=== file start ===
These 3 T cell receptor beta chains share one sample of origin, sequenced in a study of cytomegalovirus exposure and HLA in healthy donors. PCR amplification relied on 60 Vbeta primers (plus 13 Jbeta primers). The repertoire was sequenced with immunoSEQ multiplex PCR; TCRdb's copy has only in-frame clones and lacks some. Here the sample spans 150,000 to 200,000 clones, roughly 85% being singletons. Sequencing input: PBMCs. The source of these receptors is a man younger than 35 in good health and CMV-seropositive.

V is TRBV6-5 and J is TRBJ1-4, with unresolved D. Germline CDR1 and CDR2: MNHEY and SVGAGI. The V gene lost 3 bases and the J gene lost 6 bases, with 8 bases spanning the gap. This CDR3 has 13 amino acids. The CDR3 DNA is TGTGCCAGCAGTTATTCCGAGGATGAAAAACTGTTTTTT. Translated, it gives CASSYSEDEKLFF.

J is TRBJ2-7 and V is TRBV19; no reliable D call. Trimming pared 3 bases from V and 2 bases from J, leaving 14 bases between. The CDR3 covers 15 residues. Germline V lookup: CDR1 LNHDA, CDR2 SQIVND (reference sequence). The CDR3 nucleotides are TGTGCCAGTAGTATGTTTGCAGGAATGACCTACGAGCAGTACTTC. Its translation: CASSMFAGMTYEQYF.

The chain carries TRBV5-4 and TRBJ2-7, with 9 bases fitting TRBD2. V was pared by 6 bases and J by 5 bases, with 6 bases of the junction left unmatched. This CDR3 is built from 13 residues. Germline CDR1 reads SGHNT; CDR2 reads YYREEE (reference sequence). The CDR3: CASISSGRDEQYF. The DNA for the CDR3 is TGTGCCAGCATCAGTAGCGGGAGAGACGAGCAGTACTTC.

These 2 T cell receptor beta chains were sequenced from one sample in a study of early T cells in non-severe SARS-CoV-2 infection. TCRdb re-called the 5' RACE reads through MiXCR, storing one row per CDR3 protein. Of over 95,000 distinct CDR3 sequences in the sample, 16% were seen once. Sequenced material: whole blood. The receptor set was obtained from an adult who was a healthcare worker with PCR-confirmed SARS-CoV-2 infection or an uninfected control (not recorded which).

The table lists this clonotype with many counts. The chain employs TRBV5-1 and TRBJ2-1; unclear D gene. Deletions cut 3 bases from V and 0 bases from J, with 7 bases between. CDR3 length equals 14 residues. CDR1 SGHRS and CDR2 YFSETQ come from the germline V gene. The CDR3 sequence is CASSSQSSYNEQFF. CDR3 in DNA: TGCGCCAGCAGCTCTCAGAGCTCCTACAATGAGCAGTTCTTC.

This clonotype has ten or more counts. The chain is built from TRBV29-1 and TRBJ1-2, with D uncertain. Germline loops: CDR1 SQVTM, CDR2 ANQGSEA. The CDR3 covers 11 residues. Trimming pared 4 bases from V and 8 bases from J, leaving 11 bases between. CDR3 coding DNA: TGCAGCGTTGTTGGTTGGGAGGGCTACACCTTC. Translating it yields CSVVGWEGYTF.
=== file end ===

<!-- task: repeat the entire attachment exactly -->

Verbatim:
These 3 T cell receptor beta chains share one sample of origin, sequenced in a study of cytomegalovirus exposure and HLA in healthy donors. PCR amplification relied on 60 Vbeta primers (plus 13 Jbeta primers). The repertoire was sequenced with immunoSEQ multiplex PCR; TCRdb's copy has only in-frame clones and lacks some. Here the sample spans 150,000 to 200,000 clones, roughly 85% being singletons. Sequencing input: PBMCs. The source of these receptors is a man younger than 35 in good health and CMV-seropositive.

V is TRBV6-5 and J is TRBJ1-4, with unresolved D. Germline CDR1 and CDR2: MNHEY and SVGAGI. The V gene lost 3 bases and the J gene lost 6 bases, with 8 bases spanning the gap. This CDR3 has 13 amino acids. The CDR3 DNA is TGTGCCAGCAGTTATTCCGAGGATGAAAAACTGTTTTTT. Translated, it gives CASSYSEDEKLFF.

J is TRBJ2-7 and V is TRBV19; no reliable D call. Trimming pared 3 bases from V and 2 bases from J, leaving 14 bases between. The CDR3 covers 15 residues. Germline V lookup: CDR1 LNHDA, CDR2 SQIVND (reference sequence). The CDR3 nucleotides are TGTGCCAGTAGTATGTTTGCAGGAATGACCTACGAGCAGTACTTC. Its translation: CASSMFAGMTYEQYF.

The chain carries TRBV5-4 and TRBJ2-7, with 9 bases fitting TRBD2. V was pared by 6 bases and J by 5 bases, with 6 bases of the junction left unmatched. This CDR3 is built from 13 residues. Germline CDR1 reads SGHNT; CDR2 reads YYREEE (reference sequence). The CDR3: CASISSGRDEQYF. The DNA for the CDR3 is TGTGCCAGCATCAGTAGCGGGAGAGACGAGCAGTACTTC.

These 2 T cell receptor beta chains were sequenced from one sample in a study of early T cells in non-severe SARS-CoV-2 infection. TCRdb re-called the 5' RACE reads through MiXCR, storing one row per CDR3 protein. Of over 95,000 distinct CDR3 sequences in the sample, 16% were seen once. Sequenced material: whole blood. The receptor set was obtained from an adult who was a healthcare worker with PCR-confirmed SARS-CoV-2 infection or an uninfected control (not recorded which).

The table lists this clonotype with many counts. The chain employs TRBV5-1 and TRBJ2-1; unclear D gene. Deletions cut 3 bases from V and 0 bases from J, with 7 bases between. CDR3 length equals 14 residues. CDR1 SGHRS and CDR2 YFSETQ come from the germline V gene. The CDR3 sequence is CASSSQSSYNEQFF. CDR3 in DNA: TGCGCCAGCAGCTCTCAGAGCTCCTACAATGAGCAGTTCTTC.

This clonotype has ten or more counts. The chain is built from TRBV29-1 and TRBJ1-2, with D uncertain. Germline loops: CDR1 SQVTM, CDR2 ANQGSEA. The CDR3 covers 11 residues. Trimming pared 4 bases from V and 8 bases from J, leaving 11 bases between. CDR3 coding DNA: TGCAGCGTTGTTGGTTGGGAGGGCTACACCTTC. Translating it yields CSVVGWEGYTF.